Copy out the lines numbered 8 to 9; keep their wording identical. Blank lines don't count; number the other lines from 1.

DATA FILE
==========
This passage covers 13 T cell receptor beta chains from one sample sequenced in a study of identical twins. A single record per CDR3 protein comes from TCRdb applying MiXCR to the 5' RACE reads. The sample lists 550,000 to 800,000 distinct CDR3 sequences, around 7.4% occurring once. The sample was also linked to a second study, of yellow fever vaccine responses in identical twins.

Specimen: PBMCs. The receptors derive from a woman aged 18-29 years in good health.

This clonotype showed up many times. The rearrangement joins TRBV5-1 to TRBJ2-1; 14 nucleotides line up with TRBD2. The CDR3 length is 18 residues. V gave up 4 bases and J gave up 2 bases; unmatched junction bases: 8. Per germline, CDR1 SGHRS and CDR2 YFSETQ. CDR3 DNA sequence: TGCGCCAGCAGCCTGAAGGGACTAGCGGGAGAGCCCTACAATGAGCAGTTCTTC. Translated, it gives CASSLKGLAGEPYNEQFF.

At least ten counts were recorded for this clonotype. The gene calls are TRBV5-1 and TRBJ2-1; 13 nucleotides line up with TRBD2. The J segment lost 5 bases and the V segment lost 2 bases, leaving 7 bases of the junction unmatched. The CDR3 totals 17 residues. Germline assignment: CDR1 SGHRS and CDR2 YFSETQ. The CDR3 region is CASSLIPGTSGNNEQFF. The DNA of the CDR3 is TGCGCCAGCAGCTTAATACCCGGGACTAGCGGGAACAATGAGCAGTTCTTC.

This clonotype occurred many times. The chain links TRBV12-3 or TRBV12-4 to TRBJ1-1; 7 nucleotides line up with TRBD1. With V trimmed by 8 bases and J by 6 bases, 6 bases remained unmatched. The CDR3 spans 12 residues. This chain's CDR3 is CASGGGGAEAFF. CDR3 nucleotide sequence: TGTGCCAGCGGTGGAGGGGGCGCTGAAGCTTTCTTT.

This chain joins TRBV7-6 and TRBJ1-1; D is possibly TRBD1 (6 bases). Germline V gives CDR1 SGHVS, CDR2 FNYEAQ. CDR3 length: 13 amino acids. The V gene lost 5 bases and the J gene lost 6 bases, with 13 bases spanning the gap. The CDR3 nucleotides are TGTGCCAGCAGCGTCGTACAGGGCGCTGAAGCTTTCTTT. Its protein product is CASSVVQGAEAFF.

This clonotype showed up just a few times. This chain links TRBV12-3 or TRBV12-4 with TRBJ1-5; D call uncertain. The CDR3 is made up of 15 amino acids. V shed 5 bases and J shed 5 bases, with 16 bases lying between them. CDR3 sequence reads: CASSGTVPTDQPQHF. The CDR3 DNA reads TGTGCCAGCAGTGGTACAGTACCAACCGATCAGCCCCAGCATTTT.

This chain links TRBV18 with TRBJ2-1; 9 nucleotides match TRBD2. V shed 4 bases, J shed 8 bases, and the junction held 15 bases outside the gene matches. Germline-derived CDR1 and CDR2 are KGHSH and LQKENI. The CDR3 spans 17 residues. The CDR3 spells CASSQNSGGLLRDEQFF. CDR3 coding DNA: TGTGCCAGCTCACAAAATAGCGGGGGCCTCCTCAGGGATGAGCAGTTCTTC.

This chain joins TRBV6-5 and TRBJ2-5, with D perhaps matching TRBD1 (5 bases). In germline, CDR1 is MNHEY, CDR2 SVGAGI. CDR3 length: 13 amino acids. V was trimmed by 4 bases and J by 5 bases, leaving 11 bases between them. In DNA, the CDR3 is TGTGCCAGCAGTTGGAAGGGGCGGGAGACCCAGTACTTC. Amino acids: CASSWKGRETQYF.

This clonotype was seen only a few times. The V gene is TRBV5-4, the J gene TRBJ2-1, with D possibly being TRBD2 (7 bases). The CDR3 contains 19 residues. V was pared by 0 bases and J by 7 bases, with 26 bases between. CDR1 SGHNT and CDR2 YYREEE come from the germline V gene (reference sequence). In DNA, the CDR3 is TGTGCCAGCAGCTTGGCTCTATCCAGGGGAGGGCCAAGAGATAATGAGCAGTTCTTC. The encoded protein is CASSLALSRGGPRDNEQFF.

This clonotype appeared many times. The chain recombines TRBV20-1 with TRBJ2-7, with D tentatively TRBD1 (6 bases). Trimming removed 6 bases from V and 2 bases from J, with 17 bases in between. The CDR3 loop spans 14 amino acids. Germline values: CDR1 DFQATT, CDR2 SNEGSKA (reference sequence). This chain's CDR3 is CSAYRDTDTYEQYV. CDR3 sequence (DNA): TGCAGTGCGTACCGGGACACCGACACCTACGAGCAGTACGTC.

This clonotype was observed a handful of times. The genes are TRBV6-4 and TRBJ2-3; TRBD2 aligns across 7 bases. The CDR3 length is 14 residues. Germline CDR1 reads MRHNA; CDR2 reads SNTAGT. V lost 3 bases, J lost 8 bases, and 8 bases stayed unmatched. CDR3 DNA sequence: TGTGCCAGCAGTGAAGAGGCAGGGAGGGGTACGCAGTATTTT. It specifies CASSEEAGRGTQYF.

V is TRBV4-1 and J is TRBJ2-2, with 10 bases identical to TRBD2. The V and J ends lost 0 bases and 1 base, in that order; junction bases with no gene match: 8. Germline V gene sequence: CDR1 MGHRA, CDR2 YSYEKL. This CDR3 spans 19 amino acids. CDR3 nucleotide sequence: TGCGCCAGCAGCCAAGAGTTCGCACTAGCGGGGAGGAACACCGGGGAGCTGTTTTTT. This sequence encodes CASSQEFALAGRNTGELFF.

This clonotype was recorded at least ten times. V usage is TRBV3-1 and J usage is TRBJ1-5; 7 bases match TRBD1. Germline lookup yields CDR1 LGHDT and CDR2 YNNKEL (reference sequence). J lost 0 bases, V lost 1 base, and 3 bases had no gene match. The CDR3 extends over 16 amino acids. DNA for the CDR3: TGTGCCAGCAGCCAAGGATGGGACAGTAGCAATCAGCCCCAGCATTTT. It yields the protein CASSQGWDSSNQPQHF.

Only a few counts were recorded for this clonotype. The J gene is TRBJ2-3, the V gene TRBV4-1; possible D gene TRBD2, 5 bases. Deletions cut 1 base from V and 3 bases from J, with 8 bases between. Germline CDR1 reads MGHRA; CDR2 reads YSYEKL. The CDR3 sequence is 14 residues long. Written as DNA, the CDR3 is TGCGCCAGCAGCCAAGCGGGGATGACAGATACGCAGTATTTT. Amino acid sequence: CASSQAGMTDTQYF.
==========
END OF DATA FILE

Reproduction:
This chain links TRBV18 with TRBJ2-1; 9 nucleotides match TRBD2. V shed 4 bases, J shed 8 bases, and the junction held 15 bases outside the gene matches. Germline-derived CDR1 and CDR2 are KGHSH and LQKENI. The CDR3 spans 17 residues. The CDR3 spells CASSQNSGGLLRDEQFF. CDR3 coding DNA: TGTGCCAGCTCACAAAATAGCGGGGGCCTCCTCAGGGATGAGCAGTTCTTC.

This chain joins TRBV6-5 and TRBJ2-5, with D perhaps matching TRBD1 (5 bases). In germline, CDR1 is MNHEY, CDR2 SVGAGI. CDR3 length: 13 amino acids. V was trimmed by 4 bases and J by 5 bases, leaving 11 bases between them. In DNA, the CDR3 is TGTGCCAGCAGTTGGAAGGGGCGGGAGACCCAGTACTTC. Amino acids: CASSWKGRETQYF.